When strolling the aisles of your local grocery store, odds are you don’t think too much about the soil and minerals used to grow the shiny bushels of apples or bins of juicy tomatoes. But without nitrogen-rich fertilizer, the shelves would look a lot more barren.
It’s hard to overstate fertilizer’s role in the global food supply — it feeds plants a key nutrient called nitrogen to help them grow quickly and abundantly. This comes with a cost: Manufacturing enough fertilizer to feed the world takes a harsh toll on the environment.
But it’s possible to produce fertilizer more sustainably, according to a study published today in the journal Nature.
“This discovery almost was an accident,” Benjamin Snyder, a chemist at the University of Illinois Urbana-Champaign and first author of the new study, tells Inverse.
Snyder and his colleagues were designing new materials in their lab and checking if stimuli like the chemical ammonia produced any interesting reactions. Then, they made a surprising discovery — the team noticed that one material, a porous scaffolding of copper, carbon, and oxygen, had the peculiar ability to absorb ammonia in “absolutely massive quantities.”
Now, the scientists hope that their unexpected breakthrough might help decarbonize a key component of global food production.
Here’s the background — Crops depend on ammonia, also known as NH3. In soil or fertilizer, it provides nitrogen to plants, most of which can’t access the gaseous nitrogen in the atmosphere. “This is a molecule that basically sustains all of global agriculture,” Snyder says.
The vast majority of ammonia used in agriculture spawns from a reaction called the Haber-Bosch process. In the early 20th century, German chemist Fritz Haber developed a method to convert hydrogen and atmospheric nitrogen into ammonia.
After a large German chemical company purchased Haber’s technique in 1910, the company brought in chemist Carl Bosch to figure out how to scale it up to meet the growing demand for an effective fertilizer.
The resulting Haber-Bosch process begins by mixing the gases in the presence of an iron catalyst — essentially, a sheet of iron — under high pressure and temperatures of at least 750 degrees Fahrenheit. Then, the concoction is rapidly cooled to around 4 degrees below zero. That quick cooling causes ammonia to condense out of the gas mixture, “akin to rain coming out of a cloud,” according to Snyder.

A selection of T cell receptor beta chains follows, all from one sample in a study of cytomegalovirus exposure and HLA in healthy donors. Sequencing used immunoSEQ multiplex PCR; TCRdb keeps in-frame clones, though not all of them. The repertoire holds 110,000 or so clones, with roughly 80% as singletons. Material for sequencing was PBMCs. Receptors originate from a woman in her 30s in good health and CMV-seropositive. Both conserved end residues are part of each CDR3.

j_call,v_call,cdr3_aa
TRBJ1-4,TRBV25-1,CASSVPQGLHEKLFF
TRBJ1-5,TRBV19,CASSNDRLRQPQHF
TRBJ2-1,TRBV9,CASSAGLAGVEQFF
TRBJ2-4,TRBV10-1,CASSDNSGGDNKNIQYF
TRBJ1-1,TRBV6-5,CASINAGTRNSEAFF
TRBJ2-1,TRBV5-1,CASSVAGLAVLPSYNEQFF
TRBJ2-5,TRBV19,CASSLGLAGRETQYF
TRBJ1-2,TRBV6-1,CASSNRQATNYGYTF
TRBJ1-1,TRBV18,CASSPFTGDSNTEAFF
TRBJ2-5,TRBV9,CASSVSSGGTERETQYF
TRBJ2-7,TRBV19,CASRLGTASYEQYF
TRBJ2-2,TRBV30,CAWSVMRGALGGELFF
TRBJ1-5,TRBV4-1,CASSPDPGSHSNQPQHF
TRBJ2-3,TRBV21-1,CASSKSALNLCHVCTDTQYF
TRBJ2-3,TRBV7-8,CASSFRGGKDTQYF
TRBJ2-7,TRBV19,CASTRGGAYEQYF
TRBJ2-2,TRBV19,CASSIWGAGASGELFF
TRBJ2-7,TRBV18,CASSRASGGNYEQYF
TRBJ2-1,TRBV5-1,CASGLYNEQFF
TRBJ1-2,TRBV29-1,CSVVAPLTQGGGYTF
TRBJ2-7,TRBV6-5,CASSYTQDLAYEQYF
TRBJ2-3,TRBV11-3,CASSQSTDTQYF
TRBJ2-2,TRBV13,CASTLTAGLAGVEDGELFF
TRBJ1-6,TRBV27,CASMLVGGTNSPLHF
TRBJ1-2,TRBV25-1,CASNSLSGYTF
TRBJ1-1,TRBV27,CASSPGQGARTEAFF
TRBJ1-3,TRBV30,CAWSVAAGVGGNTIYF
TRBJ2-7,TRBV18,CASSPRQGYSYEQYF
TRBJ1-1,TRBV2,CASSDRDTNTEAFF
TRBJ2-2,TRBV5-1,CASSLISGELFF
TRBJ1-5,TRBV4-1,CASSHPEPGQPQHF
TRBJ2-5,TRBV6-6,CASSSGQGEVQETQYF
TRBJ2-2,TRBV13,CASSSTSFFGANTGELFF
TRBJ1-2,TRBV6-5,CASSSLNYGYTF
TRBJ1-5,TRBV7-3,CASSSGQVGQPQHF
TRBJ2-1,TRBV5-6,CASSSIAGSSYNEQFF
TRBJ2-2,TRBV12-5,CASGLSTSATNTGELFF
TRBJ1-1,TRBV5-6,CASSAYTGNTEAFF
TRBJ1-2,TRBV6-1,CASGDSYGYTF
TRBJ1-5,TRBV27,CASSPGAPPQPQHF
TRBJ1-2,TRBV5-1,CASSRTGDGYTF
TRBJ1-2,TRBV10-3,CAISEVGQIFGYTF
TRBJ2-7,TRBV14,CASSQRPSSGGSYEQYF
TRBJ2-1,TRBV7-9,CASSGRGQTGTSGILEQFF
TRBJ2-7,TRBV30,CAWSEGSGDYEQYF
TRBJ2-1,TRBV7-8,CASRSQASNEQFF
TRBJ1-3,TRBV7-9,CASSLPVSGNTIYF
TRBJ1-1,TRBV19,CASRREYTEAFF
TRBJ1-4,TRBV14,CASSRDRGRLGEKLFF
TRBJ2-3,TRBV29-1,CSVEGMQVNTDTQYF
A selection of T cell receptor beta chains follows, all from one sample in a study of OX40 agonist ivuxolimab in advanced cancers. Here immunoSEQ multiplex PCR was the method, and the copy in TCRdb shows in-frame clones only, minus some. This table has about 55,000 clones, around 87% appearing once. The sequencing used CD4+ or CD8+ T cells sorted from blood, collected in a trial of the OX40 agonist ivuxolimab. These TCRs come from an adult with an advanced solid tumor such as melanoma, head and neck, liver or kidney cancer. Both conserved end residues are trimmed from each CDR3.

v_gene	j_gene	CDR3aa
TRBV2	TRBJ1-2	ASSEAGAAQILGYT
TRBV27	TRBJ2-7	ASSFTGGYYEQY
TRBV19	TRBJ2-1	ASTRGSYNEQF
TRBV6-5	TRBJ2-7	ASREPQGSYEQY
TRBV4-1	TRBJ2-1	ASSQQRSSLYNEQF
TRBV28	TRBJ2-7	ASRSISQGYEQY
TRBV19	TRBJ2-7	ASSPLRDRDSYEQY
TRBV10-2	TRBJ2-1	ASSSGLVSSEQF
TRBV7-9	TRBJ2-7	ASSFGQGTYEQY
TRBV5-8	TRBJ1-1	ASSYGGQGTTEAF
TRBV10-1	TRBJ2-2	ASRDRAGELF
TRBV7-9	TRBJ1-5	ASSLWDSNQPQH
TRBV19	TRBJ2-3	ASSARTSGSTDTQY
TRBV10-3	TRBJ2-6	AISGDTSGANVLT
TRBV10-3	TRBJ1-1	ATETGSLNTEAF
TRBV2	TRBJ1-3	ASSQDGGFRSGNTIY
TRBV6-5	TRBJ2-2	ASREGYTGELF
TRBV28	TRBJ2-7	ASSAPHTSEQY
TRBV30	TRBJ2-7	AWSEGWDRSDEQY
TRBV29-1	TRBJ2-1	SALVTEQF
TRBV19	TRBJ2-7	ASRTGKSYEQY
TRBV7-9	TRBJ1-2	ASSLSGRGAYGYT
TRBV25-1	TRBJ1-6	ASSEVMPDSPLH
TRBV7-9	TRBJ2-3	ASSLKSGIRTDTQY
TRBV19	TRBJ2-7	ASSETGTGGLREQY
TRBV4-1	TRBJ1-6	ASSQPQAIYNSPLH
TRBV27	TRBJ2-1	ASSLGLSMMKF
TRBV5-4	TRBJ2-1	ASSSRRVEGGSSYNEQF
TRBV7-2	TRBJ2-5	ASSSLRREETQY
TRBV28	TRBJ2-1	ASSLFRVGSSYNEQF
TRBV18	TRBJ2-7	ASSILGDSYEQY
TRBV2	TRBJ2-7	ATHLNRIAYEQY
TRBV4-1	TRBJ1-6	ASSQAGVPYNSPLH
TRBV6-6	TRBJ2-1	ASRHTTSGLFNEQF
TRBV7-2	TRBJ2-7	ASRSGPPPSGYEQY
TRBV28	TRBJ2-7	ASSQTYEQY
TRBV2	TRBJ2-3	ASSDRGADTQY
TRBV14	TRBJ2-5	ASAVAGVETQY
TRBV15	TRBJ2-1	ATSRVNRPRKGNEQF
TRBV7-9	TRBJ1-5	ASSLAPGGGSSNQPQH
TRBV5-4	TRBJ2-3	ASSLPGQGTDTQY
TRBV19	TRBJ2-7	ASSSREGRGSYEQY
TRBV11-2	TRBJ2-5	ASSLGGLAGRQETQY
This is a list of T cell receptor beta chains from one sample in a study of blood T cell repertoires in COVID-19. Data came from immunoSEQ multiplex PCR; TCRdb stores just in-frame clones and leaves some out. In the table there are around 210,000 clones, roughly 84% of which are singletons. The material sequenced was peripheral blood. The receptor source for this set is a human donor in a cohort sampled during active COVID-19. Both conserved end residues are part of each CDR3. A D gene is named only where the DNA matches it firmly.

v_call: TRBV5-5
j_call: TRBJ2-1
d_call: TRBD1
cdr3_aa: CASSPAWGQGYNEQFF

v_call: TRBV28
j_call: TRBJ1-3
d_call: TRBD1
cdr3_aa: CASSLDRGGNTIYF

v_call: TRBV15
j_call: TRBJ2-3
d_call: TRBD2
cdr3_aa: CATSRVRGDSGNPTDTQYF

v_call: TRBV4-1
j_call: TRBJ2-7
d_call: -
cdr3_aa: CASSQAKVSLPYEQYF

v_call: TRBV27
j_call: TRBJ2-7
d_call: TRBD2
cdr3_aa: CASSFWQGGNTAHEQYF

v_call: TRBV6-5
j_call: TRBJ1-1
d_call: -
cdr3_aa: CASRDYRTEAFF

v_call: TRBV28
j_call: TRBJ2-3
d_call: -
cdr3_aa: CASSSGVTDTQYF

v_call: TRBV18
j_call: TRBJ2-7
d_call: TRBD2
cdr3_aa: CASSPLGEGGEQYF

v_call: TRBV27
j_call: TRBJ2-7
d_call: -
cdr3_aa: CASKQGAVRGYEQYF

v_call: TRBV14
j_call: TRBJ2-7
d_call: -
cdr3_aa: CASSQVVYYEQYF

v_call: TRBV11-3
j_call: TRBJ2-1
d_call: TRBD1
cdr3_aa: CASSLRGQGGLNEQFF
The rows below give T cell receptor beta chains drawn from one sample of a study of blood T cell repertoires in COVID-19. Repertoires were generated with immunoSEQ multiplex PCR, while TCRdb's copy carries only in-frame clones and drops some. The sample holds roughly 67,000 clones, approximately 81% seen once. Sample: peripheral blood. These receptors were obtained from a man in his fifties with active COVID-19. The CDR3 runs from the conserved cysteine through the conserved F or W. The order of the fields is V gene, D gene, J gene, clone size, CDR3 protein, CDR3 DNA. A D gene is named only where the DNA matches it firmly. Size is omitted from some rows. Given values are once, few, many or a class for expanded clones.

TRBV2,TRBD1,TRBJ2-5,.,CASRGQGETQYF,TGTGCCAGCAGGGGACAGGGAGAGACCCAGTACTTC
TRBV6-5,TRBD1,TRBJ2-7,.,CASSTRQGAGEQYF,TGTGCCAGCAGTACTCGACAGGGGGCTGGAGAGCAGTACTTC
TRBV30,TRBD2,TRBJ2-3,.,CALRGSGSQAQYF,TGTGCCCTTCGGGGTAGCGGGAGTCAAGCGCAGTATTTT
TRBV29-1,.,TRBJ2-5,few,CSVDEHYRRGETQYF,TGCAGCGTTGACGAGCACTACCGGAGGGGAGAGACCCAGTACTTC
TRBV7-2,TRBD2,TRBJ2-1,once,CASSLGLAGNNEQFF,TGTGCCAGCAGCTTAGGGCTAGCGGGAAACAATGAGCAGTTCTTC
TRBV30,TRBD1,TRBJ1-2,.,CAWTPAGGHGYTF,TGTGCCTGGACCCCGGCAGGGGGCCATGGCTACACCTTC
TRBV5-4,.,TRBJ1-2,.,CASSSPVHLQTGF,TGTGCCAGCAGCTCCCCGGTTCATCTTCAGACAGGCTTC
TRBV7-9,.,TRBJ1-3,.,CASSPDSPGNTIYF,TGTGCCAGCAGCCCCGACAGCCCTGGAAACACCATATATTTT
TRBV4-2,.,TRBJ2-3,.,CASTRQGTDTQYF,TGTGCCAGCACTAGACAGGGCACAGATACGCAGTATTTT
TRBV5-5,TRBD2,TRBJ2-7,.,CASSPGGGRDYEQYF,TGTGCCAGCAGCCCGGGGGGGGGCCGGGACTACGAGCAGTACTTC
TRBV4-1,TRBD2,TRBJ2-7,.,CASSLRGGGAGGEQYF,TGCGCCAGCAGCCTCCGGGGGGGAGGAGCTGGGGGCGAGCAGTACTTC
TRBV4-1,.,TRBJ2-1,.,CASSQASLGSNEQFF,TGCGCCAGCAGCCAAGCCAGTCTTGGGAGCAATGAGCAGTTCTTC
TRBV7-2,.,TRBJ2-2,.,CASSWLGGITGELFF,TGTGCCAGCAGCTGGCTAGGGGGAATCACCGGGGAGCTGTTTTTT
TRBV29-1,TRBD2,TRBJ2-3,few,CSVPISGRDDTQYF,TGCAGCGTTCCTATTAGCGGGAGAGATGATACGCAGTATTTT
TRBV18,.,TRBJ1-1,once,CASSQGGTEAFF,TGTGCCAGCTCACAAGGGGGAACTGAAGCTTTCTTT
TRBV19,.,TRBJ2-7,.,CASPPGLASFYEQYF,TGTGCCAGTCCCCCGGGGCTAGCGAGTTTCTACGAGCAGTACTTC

This tried-and-true process isn’t exactly eco-friendly. It contributes about 1.4 percent of the world’s carbon dioxide emissions, pumping more than 500 million tons of greenhouse gases into the atmosphere annually.
That’s partly because the hydrogen gas used in the process often comes from natural gas or coal. But it also requires tons of energy to rapidly heat and cool a gas mixture by several hundred degrees. “That’s where our material comes into play,” says Snyder.
What’s new — The new material binds to ammonia molecules at just 347 degrees F and under relatively moderate amounts of pressure. It also readily releases the ammonia it picks up, eliminating the need to cool the reactants down to sub-zero temps. Because the process sucks up less energy, it saves a significant amount of CO2 emissions.
Why it matters — Snyder’s team hopes that by eliminating the need for massive temperature swings, farmers could even start to produce ammonia in smaller, onsite batches, rather than continuing to rely on huge chemical plants. Combined with greener methods of hydrogen production, the proposed technique could world food production much easier on the environment.
What’s next — It will take a lot of work to bring ammonia ovens to farms. First, Snyder and his team want to ensure that their new material has a sufficiently long use life. It would have to endure thousands of Haber-Bosch cycles — a tough job for any material. “A lot of this comes down to the fact that ammonia is just an extremely aggressive molecule,” Snyder says. “It’s very corrosive.”
Ultimately, the new copper material alone can't completely decarbonize the Haber-Bosch process. But provided it can withstand the strain of production, this breakthrough could bring scientists closer to more sustainable ammonia. And over time, incremental progress adds up.